By J. Shane Mercer
The weather in this part of the country is fantastic for the three months of the year when there isn’t snow on the ground. Still, that leaves about eight or nine months when the outdoors is less than inviting and getting kids outside is a challenge. As far as I’ve been able to determine in my decade as a father, children are, in terms of socialization, located somewhere between cave people and feral animals. And you know what happens to animals that are trapped? They lash out, attack, and go mad. But, in contrast to the case of caged animals, we parents are bolted inside with these mad creatures.
Granted, the madness is induced by boredom and not fear in our case, but it is madness nonetheless. Even otherwise good-natured children will turn on each other, finding creative and novel means of causing irritation solely for the purpose of gaining some—indeed, any—sort of sensory stimulation.
For those who are parents, you don’t need this spelled out. You know. But for non-parents, a hypothetical example could be helpful. One sister—call her Sibling #1—might set a Barbie doll down next to her sister on the couch. Innocent enough. But the doll is crowding Sibling #2 a bit, so she scoots herself over to the right about four inches or so. Sibling #1 notices this cause-and-effect and is intrigued, so she moves the doll toward the recently-relocated Sibling #2 again. And Sibling #2 moves again.
“I’m controlling another human. What fun!” thinks
They repeat this scenario until Sibling #2 finds herself on the arm of the couch and screams in frustration, “Da-aaaad! Sibling #1 is scooting her doll over next to me!”
Sibling #1 responds with a look of absolute incredulity, as if to say, “What a ridiculous charge my sister has foisted upon me. She must be mad to make a to-do about such trifling matters!”
It’s genius, of course, because not only has Sibling #1 broken through the monotony of winter (if only for a brief moment), but she’s done so through an act of such mind-numbing commonness that Sibling #1 can fool herself into believing she is entirely innocent. Furthermore, because the act of placing a doll next to one’s sister is so apparently benign, Sibling #2’s cries appear to be evidence only of her own irrational delusions. How can you, the parent, reprove your child for the simple act of setting her doll down in close proximity to her sister?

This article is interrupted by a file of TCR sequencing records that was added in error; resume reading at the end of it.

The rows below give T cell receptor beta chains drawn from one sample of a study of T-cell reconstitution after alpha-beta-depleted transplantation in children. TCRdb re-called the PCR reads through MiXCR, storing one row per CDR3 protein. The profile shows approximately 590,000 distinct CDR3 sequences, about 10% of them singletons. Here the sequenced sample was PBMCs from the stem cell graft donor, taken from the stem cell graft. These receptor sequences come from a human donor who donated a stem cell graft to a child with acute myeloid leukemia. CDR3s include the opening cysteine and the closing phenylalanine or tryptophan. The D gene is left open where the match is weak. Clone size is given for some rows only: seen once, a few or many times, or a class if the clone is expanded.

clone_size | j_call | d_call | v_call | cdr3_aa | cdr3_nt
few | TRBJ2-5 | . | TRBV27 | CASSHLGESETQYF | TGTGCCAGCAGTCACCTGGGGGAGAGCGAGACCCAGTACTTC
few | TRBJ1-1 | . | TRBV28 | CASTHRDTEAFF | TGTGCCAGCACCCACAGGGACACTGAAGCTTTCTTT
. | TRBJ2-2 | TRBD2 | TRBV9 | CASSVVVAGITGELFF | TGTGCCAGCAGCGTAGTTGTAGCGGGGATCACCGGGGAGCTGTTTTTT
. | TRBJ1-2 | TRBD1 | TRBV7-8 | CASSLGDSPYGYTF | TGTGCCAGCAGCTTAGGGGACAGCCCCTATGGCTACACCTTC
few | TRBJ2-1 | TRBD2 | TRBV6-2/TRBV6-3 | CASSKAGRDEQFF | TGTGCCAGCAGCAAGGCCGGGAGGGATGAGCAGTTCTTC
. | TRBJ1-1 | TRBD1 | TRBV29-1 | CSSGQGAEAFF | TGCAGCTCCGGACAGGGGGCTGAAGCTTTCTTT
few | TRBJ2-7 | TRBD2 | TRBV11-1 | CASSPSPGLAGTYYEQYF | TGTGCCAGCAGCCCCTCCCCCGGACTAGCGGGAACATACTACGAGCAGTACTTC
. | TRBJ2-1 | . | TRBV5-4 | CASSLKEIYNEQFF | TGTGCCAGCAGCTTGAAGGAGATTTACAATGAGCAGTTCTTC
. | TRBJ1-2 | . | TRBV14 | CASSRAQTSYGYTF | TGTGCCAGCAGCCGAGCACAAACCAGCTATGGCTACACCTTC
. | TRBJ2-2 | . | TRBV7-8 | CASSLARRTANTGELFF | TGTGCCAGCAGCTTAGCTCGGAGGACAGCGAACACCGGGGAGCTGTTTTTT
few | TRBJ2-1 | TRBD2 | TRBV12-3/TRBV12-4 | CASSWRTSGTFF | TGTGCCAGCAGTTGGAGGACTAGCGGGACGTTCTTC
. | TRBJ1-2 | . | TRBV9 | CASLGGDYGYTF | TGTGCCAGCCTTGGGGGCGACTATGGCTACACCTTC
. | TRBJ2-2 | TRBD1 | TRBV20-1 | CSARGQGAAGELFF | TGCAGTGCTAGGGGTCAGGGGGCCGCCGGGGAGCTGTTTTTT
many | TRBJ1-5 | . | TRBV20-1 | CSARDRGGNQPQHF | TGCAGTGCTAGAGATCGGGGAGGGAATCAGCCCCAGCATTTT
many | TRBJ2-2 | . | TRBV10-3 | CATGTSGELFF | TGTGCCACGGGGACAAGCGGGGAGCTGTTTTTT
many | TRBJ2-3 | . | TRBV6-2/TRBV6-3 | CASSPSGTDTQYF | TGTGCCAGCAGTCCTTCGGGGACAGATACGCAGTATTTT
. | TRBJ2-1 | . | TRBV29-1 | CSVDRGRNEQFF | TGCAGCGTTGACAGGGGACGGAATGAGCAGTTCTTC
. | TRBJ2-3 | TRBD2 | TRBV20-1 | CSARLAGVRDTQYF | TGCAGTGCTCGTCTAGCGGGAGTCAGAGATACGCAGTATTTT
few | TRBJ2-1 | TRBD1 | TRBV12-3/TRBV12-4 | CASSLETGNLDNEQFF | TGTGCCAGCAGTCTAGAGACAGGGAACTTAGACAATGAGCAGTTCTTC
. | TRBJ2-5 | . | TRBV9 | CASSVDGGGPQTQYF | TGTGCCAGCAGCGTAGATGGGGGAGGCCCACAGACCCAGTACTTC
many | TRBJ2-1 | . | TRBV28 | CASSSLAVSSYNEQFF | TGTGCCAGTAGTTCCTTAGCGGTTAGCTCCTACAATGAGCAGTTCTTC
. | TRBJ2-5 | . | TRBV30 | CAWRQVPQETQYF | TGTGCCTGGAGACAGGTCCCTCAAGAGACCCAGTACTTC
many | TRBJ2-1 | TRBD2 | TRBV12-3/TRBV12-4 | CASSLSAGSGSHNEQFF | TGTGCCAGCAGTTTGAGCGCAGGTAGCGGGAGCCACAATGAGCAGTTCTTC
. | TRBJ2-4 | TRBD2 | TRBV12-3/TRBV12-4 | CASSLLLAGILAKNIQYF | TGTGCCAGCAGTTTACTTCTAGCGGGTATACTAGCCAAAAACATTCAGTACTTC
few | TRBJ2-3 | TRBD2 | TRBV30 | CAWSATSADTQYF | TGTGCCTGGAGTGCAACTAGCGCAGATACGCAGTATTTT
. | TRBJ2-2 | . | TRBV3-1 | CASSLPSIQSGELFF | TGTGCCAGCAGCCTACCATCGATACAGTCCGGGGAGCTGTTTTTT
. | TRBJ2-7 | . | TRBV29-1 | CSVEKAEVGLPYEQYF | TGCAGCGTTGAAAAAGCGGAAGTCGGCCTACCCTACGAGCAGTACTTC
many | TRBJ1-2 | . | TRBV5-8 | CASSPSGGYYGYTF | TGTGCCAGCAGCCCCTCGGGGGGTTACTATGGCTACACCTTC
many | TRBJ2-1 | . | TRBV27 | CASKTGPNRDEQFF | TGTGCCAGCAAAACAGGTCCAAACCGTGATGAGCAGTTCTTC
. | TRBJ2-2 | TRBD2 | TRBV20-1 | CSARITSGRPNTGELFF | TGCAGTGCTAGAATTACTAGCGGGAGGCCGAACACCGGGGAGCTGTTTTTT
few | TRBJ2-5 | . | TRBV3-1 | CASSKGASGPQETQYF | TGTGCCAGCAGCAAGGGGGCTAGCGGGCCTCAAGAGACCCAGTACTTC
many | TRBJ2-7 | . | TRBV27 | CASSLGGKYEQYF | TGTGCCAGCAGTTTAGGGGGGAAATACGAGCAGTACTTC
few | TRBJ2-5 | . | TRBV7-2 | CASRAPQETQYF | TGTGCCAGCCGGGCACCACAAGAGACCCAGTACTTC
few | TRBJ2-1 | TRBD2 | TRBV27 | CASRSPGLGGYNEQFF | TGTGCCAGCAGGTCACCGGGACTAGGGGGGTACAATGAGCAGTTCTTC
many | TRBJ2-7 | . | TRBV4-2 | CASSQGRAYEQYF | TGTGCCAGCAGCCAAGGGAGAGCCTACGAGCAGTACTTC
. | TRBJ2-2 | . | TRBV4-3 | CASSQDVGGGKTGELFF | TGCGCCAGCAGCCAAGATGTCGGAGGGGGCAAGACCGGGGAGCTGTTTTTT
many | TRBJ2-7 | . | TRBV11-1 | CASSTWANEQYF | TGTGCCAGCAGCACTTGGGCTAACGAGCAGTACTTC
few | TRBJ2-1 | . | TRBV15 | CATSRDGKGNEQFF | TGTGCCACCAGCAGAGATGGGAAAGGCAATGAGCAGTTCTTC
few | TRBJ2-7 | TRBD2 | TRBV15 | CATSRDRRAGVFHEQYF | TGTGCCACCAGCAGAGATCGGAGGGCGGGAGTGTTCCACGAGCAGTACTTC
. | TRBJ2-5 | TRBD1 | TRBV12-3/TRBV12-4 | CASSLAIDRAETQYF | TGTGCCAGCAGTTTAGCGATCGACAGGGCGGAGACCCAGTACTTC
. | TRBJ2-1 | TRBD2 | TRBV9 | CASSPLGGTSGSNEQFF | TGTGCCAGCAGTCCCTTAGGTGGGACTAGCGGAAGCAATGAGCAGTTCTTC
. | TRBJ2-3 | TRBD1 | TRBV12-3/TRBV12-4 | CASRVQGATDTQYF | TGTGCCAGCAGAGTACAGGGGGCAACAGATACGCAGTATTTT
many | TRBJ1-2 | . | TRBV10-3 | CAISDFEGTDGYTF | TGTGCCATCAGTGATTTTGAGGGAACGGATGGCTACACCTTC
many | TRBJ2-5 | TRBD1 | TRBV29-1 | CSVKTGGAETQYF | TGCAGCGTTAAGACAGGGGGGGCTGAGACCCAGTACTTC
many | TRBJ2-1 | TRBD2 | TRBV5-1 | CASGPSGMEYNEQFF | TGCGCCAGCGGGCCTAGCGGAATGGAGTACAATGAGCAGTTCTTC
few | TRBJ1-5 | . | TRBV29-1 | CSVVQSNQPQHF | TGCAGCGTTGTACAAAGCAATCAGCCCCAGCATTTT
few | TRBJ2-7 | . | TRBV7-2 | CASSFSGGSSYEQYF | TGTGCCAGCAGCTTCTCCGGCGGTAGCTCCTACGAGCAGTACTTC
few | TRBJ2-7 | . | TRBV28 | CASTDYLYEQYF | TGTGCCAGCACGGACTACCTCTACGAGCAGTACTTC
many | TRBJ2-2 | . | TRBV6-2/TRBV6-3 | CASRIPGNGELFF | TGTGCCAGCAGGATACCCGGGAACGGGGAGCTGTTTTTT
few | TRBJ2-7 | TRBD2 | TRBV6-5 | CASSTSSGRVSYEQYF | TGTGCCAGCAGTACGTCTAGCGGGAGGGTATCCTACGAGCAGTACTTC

“Why doesn’t she just move over?” you wonder to yourself.
It all makes no sense. So you yell something ambiguous and non-partisan, like, “Everybody, be nice.” (Who, after all, can argue with such timeless, sage advice?)
Since her appeal to the parental court has fallen on deaf ears, Sibling #2 retrieves and subsequently places her own Barbie directly next to Sibling #1 with all the subtlety and tact of a senior diplomat. The above scene is then replayed with equal rage and exaggerated confusion, only, this time, with the roles reversed.
This pattern continues until a massive feud breaks out. You, the parent, have no idea who started it, or really what it even is, and you can’t just send them outside because it’s 40 below zero. The past 12 years of winter-induced fights have left you half mad yourself and you simply want the small war in your living room to end. So you make a ridiculous and utterly unenforceable rule—NO ONE is allowed to place anything in close proximity to any other person in the family. This decree will inevitably lead to endless wrangling over how many inches constitute “close proximity”; painstakingly precise measurements of the distance between the object and the alleged offender’s knee or buttocks prints in the carpet; and investigations into whether the individual or the object was first in the area of dispute, as this determination is central to establishing who actually breached the “Proximity Rule” (as it has come to be known). And that’s when things go negative in the winter.
But the “positive” or “happy” side of things is equally trying. There are few sounds in the universe as sweet and melodious as the laughter of children…in summer…outside. But there are few sounds in the universe as irksome as a child’s winter giggles, a phenomenon typically accompanied by their bouncing off walls and furniture like Ping-Pong balls in a wind tunnel, as they emit ear-piercing shrieks of semi-psychotic euphoria. It is a mild form of temporary insanity. Sadly, more than 200 children are hospitalized each year as a result of injuries suffered while engaged in winter giggles. OK, not really. It’s the parents who suffer.
J. Shane Mercer is the digital marketing specialist at The Village Family Service Center. He and his wife, Amy, live in Fargo with their three children, Ariana (10), Talia (10), and Will (6).
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